Parks Associates Blog

Thursday, September 23, 2010

Urban Myths and Truths for the European Cable Industry

I'm at the CTAM EuroSummit'10 in Budapest, and had the chance to talk about some urban legends and myths on a panel session titled “TV Retakes Center Stage.” My job was to discuss five urban myths and the truths as it relates to TV service and the cable operator’s role:

  1. Urban Legend 1: “Online Video Cannibalizes Traditional TV Viewing” – not true according to our data, and the speaker from Liberty Global and Virgin Media had their own data that showed an increase in television viewing.
  2. Urban Legend 2: “People simply won’t ‘cut the cord’” – not yet, anyway. However, I showed our data that indicates that consumers who are active in watching online video through connected devices or configurations (game consoles and PC-to-TV connections) are 3x more likely to be a cord-cutting threat. I then showed some numbers for expected worldwide penetration of connected CE devices, with a comment that the operators can choose to work with connected CE and take advantage of it or try to fight it (and probably lose). A speaker from Solon (a consultancy in Munich) indicates that 36% of the TVs sold in Germany in the first half of 2010 were Web-connectable. So, that’s very similar to what we’re seeing in the U.S. (where close to one-third we expect to be sold as Internet-capable). When we get to 2015, we'll see household penetration of connected TVs worldwide at more than 200 million, not to mention the tens of millions of households with connected Blu-ray players, game consoles, set-top boxes, and other IP-video-receiving devices.
  3. Urban Legend 3: “Consumers don’t care about home networking” – I rephrased it to dispel the myth that consumers don’t see additional value in home networking to focus on video features such as whole-home DVR. After all, we already know that more than 250 million households (well over one-half of global households with broadband) have home networks in some way shape or form. Our data indicates a strong interest in whole-home DVR, and high percentages of consumers in Western Europe indicating willingness to pay a premium for such a feature. Verizon indicates that significantly higher than 25% of its FiOS TV customers are taking its Home Media DVR, paying a premium of $4 per month. So, there are in fact new revenue streams to be created from home networking, and I showed our estimate for the number of connected devices on global home networks growing to four billion by year-end 2014 – that’s an average of eight nodes per networked households, and it will include consumer electronics, mobile and portable devices, routers and femtocells, and nodes for home, health, safety, security, and energy monitoring. So, cable operators need to be considering more of a holistic approach to the connected home.
  4. Urban Legend 4: “There’s no premium to be charged for TV Everywhere” – Not true – our data shows that 16% of consumers in U.S. broadband households are willing to consider paying up to $5 additionally per month, and it was noted earlier this week at the Connected Home World Summit conference that operators are deploying TV Everywhere at a €5-6 premium.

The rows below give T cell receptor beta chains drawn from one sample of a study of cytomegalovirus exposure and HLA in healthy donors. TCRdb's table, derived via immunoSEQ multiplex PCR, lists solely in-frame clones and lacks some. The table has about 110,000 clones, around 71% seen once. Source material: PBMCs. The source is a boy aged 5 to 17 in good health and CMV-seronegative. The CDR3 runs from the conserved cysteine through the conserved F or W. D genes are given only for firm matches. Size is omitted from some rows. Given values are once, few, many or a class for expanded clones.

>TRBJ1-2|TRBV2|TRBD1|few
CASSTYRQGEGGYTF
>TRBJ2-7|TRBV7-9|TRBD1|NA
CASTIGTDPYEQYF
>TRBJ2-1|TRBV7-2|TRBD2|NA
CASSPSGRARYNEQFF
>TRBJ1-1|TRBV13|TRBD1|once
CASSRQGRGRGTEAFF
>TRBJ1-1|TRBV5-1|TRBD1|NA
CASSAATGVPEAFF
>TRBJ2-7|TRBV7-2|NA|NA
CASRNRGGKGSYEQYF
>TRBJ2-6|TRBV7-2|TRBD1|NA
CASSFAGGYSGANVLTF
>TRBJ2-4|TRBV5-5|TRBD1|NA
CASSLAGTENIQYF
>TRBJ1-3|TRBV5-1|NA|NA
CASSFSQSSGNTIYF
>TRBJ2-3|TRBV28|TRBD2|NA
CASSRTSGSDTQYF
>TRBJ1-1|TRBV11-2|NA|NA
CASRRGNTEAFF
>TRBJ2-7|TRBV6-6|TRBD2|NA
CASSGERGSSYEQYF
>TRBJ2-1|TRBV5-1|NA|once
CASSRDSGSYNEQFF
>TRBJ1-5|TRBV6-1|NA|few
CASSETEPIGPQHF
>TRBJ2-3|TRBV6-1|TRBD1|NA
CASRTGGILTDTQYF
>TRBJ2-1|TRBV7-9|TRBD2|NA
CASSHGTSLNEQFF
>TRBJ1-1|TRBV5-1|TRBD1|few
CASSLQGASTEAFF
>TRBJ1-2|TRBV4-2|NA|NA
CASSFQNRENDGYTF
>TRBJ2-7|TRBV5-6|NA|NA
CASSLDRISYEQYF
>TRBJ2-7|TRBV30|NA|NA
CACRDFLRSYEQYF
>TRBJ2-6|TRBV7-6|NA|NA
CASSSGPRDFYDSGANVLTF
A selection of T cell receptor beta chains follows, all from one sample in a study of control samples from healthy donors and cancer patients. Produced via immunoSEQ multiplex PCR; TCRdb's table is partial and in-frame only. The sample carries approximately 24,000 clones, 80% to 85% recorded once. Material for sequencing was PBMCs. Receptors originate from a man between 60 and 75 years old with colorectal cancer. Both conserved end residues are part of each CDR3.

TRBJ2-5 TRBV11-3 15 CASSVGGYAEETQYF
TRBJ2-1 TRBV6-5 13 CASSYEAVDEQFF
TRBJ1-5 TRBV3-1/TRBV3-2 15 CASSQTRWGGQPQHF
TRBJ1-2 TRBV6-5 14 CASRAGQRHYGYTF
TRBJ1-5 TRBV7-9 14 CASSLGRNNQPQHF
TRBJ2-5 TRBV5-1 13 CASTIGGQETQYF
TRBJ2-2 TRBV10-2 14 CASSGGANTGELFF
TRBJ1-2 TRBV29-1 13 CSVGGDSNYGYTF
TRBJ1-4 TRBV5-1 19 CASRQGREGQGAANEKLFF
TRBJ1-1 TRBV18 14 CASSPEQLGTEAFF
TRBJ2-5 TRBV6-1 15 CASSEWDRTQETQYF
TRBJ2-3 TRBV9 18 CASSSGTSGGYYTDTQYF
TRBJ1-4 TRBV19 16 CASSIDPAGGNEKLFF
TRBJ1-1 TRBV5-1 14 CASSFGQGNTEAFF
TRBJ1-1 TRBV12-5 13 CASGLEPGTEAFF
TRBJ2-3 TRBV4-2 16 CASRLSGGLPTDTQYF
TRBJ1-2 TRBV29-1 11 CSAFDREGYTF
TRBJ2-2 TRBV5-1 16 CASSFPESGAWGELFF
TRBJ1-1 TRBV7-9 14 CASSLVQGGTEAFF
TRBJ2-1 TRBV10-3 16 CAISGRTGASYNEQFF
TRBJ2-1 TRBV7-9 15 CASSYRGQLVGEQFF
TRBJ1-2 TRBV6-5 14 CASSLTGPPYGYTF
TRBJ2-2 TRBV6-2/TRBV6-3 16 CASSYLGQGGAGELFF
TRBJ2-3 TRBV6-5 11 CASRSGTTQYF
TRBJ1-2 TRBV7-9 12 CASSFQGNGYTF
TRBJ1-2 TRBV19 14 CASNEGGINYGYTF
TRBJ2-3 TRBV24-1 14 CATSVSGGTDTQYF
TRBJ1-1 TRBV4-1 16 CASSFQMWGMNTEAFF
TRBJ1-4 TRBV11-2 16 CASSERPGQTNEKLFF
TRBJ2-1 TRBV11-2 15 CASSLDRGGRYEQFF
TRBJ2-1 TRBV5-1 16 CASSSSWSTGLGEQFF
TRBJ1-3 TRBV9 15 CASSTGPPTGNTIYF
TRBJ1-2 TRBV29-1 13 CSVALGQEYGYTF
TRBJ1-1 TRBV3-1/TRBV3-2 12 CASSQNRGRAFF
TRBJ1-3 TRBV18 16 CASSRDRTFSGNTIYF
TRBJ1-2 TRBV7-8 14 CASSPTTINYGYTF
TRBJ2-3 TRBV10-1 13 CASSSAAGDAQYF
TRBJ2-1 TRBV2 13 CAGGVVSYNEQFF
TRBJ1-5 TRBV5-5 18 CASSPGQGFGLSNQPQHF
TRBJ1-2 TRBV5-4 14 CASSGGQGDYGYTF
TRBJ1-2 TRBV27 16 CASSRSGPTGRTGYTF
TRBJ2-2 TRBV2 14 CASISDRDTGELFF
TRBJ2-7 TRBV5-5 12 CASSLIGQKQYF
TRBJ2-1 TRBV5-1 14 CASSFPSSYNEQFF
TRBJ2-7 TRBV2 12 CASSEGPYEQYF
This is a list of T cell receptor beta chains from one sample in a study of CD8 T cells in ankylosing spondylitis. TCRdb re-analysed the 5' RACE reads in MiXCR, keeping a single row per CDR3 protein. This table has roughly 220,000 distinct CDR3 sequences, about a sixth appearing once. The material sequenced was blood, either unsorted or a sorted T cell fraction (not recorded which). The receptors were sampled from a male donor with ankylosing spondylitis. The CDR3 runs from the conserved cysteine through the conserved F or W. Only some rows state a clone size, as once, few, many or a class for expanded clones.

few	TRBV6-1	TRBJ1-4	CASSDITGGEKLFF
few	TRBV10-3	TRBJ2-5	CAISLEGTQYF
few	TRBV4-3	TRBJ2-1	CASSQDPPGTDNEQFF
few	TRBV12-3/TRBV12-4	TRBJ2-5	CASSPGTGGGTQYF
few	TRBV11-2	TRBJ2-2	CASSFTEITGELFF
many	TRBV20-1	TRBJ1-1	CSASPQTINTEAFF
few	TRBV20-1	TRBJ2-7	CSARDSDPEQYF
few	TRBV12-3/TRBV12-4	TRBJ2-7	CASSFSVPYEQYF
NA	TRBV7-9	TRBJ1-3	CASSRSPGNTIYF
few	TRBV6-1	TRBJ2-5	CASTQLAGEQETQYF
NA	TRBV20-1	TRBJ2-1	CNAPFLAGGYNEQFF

5. Urban Legend 5: “The connected TV causes little concern, because it’s all about video … and we do it best” – Not true – certainly, cable operators will have an advantage over many online video services because of the high quality video formats that they can deliver to the consumer. However, interest in connected TV applications is going to go beyond video, so cable operators need to consider features such as social networking, family calendaring, gaming, music, and other services that complement the television experience. They should also consider the ways in which they can leverage their networks, their billing relationships, and tools such as device discovery and management to ensure a high-quality entertainment experience across devices, even those beyond the set-top box. They can actually use dynamic provisioning and configuration tools to bring more devices into the video experience and use this to both reduce customer support calls and to build a more highly-valuable service.

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Blogger George Hines (mrthreeplates) said...

I'm glad that you are going after the urban legend that cord cutting isn't a threat.

While there was some initial buzz about cord cutting, the current batch of articles that dismiss it are IMO really missing the point.

Sure it could just be wishful thinking or PR from the Cable companies there is (like all good lies) an element of truth.

The truth is that it isn't simple to cut the cord (yet). It might not currently affect corporate earnings (significantly), but the individual savings are REAL. I save over $100 per month.

The trick is to do it without much (if any sacrifice). That requires a bit of effort (currently) and is what is working in the Cable companies favor. However, if you combine OTT video with OTA, you have a real threat.

I've just started a series showing people how they can cut the cord survive (no you won't die).

2:07 PM  

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